“Worldstar, bitches!” shouts Halley, mother of a young daughter, while filming a brawl in the parking lot of the Florida motel in which they live. No moment in my mind is a better representation of the world these characters inhabit than this moment. A moment, that taken out of context, would make you scowl at those standing around filming someone get the crap beaten out of them instead of calling for help, but it serves as appropriate punctuation for the lives that these people live. Following the plight of working homeless of central Florida—people that work minimum wage jobs and live in motels—The Florida Project is a moving, eye opening experience, casting a light on a group of people that many of us may not think even exists.
The Florida Project is not an easy watch. Story structure is fairly nonexistent, we are just tossed into this world and observe it for a little while. The characters can be frustrating to watch, adult and child alike. Mother Halley (perfectly portrayed by Bria Vinaite) curses in front of her daughter, teaches her to pawn stolen goods off on tourists, and lets her run off for hours on end without any supervision, among other things. But yet she sees herself as a good mother, trying to be her friend instead of a parent. We all know people like this and watching how she reacts to the punches thrown her way is both angering and sad.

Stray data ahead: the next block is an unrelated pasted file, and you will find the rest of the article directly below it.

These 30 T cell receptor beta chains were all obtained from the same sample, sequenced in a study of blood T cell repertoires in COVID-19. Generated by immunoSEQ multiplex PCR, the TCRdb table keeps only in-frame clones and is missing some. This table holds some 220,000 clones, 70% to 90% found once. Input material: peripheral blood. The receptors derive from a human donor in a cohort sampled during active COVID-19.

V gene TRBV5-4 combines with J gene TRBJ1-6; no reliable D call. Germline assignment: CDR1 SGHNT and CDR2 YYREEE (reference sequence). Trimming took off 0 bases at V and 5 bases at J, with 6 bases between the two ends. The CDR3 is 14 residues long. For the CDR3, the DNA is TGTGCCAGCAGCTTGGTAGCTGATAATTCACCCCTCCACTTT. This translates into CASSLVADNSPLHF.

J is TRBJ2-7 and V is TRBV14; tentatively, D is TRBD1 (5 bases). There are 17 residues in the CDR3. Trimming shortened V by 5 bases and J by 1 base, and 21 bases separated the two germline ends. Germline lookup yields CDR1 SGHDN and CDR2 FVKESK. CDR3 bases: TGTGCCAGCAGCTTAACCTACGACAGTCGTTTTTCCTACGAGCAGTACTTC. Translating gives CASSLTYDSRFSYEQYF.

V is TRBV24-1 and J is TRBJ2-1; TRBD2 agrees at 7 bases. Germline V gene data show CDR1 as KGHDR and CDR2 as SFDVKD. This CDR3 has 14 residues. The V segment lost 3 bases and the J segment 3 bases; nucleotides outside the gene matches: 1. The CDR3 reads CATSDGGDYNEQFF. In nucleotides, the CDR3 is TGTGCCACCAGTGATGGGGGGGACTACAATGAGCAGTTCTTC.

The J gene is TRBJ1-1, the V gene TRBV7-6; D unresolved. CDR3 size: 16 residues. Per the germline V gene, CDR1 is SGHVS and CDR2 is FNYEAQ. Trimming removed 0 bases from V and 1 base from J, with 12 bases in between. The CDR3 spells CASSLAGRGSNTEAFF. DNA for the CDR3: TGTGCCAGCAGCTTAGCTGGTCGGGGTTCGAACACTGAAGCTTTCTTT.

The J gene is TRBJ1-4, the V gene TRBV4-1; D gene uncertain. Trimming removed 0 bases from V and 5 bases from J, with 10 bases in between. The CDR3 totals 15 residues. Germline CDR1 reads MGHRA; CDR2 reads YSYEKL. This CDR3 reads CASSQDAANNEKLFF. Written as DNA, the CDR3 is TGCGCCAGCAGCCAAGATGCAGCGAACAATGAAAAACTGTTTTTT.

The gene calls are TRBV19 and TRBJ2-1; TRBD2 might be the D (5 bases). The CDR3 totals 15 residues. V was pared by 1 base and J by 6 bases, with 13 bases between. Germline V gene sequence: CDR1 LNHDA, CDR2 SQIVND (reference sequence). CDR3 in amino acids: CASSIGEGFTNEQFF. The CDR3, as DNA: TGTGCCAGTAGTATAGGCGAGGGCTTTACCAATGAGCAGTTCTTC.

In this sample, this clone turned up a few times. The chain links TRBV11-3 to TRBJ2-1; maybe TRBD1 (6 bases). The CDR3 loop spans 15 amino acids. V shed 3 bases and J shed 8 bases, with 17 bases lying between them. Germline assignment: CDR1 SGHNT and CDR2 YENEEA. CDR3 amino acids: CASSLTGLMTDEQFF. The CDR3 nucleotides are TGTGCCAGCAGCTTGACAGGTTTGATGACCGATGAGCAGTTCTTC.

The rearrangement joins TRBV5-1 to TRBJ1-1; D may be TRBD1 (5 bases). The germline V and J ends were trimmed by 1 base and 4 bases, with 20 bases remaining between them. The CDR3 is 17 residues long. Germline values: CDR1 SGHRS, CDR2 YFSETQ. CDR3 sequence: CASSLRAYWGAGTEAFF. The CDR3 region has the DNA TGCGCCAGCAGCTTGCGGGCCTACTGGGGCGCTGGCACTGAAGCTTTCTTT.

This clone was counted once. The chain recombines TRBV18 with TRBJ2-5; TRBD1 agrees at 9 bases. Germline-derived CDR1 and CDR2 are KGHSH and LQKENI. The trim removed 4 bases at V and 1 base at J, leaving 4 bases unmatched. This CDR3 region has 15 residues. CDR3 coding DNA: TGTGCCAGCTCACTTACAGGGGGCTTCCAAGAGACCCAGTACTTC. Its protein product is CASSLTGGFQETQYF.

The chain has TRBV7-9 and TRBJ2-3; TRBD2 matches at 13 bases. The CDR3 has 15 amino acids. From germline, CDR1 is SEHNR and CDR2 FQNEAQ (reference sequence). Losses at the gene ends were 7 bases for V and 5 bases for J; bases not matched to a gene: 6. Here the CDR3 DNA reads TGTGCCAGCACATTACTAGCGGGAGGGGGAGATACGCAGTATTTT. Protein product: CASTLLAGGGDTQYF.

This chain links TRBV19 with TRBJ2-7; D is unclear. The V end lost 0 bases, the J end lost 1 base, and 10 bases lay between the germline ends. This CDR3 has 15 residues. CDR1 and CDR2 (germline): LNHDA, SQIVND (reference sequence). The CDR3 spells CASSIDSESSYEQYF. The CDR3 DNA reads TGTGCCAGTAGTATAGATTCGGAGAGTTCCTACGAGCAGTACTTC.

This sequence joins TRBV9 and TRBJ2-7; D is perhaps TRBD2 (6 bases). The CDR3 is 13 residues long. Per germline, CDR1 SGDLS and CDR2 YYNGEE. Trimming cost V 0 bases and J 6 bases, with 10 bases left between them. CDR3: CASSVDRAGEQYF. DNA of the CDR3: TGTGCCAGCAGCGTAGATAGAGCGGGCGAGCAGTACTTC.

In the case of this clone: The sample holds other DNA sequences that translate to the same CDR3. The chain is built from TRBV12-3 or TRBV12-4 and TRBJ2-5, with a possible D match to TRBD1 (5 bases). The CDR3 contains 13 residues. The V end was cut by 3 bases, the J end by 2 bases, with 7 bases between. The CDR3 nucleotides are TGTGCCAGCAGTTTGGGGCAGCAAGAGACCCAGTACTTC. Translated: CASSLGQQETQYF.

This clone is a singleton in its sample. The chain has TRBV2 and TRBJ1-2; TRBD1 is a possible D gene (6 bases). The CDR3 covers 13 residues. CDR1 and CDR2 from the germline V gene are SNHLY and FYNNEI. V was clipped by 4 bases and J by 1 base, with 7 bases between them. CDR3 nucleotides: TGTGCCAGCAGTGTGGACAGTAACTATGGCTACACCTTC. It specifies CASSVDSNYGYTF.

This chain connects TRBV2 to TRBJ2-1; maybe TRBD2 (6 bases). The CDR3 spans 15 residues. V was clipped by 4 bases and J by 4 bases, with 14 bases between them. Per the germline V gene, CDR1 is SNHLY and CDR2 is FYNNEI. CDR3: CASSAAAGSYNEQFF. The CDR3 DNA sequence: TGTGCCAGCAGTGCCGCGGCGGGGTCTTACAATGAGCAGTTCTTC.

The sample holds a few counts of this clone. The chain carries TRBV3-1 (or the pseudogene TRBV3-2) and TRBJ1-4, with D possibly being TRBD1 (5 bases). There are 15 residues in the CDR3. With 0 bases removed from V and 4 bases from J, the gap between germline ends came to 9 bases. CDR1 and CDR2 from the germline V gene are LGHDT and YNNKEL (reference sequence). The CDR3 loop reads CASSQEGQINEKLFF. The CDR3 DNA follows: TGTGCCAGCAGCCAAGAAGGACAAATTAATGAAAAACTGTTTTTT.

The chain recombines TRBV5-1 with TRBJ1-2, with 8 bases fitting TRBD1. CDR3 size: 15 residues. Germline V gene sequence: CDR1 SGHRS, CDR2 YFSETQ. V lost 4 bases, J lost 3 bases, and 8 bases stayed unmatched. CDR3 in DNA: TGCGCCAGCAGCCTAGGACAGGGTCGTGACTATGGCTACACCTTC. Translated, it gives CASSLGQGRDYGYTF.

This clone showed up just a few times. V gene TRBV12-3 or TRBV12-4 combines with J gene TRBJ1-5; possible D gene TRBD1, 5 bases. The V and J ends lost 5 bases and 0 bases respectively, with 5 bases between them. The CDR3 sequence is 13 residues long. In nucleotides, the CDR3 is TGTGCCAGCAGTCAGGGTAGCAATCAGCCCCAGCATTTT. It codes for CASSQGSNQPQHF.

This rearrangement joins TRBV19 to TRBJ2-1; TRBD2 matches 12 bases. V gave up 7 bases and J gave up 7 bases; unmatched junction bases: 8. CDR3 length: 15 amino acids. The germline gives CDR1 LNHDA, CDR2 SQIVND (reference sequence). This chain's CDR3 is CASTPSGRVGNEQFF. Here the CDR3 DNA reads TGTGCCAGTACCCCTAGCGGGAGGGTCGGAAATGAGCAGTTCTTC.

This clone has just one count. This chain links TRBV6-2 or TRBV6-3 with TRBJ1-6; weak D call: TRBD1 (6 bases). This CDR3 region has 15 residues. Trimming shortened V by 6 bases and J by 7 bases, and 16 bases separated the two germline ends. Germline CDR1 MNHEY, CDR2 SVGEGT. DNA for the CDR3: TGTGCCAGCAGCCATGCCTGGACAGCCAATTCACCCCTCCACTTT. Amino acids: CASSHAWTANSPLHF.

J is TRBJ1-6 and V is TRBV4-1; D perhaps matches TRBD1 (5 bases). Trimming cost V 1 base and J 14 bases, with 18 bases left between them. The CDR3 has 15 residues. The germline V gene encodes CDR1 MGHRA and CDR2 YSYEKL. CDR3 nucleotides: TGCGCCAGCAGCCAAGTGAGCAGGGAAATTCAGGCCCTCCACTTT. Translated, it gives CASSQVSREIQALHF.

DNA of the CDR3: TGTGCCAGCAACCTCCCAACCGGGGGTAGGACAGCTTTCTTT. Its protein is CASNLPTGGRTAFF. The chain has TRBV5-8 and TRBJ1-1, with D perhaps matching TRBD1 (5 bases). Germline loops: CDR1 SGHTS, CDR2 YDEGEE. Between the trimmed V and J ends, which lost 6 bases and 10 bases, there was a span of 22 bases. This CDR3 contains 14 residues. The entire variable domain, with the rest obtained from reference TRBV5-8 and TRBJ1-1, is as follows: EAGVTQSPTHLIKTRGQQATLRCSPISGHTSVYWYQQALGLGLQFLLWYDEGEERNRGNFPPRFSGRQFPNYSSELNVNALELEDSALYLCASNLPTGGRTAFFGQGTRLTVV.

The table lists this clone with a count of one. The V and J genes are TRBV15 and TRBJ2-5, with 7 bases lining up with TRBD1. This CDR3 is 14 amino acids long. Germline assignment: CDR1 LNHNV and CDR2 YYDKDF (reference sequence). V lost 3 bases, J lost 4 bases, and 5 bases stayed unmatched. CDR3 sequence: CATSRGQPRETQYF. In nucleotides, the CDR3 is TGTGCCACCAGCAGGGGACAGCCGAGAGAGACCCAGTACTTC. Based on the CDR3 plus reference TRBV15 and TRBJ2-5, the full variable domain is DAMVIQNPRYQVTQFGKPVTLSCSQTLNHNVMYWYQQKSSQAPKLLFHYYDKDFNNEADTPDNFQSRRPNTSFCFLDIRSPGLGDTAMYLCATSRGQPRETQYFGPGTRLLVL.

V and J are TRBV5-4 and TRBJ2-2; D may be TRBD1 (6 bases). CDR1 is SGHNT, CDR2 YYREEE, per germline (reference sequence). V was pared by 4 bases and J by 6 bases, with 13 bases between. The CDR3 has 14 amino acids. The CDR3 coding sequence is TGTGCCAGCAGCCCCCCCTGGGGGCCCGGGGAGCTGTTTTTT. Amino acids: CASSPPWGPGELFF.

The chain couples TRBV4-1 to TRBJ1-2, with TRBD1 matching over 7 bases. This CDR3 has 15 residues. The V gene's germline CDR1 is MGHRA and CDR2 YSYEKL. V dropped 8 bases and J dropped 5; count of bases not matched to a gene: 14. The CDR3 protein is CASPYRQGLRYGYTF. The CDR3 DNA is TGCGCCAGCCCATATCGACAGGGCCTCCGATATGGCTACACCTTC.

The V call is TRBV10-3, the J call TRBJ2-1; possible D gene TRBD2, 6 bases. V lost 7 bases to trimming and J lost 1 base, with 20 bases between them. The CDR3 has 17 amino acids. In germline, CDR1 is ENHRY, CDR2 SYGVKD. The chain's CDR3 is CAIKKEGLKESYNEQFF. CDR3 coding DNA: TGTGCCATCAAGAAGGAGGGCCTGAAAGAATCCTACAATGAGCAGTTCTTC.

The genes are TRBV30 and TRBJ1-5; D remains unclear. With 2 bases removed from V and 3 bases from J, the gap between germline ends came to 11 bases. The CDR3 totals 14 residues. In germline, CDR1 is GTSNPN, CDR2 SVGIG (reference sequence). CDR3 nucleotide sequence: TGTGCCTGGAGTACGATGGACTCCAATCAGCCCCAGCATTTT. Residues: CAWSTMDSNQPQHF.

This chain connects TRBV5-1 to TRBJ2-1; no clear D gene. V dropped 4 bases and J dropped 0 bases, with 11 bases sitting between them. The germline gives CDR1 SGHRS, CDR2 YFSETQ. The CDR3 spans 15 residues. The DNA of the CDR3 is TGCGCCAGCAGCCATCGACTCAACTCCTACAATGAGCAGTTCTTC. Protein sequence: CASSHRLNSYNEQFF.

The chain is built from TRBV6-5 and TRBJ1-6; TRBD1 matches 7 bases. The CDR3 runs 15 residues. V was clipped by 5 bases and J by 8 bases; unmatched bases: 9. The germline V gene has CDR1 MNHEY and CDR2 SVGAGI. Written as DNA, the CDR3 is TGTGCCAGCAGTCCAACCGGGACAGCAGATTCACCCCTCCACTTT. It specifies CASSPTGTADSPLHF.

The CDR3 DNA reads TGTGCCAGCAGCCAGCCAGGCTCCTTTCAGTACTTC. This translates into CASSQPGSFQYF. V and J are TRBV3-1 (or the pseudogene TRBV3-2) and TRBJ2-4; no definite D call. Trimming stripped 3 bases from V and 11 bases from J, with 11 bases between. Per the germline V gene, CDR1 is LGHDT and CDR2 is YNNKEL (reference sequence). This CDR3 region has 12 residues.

Her daughter Moonee (Brooklynn Prince) has the wide eyed innocence of youth, unaware that her mother and surroundings are detrimental to her well being. Her eyes are our lens into this brightly colored yet sorrowful world just around the corner from Disney World. She is the heart of the film, the one you root for, the one who makes you cry as you witness her succumbing to her environment. That is, if you stick around long enough for the story to allow that to happen. This film grows slowly, taking its time to reach its emotional climax. Not everyone is going to make it there, or even be satisfied by the journey, but for those able to stick it out, and understand what The Florida Project is trying to accomplish, it is worth the wait.
There is no ending per se to be found here, the story of Halley, Moonee, and the others doesn’t end when the credits roll. You don’t get a nicely wrapped up conclusion, all you are left with are questions. Questions about what will become of these people, though deep down you probably already know. The Florida Project works so well because it feels so real. If it didn’t star Willem Dafoe, one could mistake it for a documentary. It prompts the audience to ask questions and face some uncomfortable truths about our society. But it’s not just for those of us experiencing this world for the first time. This film also asks that the people in this situation look at themselves in a mirror, and while that mirror can’t change their circumstance, it may help them cope with it better. It may be slow, but The Florida Project builds to something powerful and memorable, hopefully helping us to learn to open our eyes to the world around us.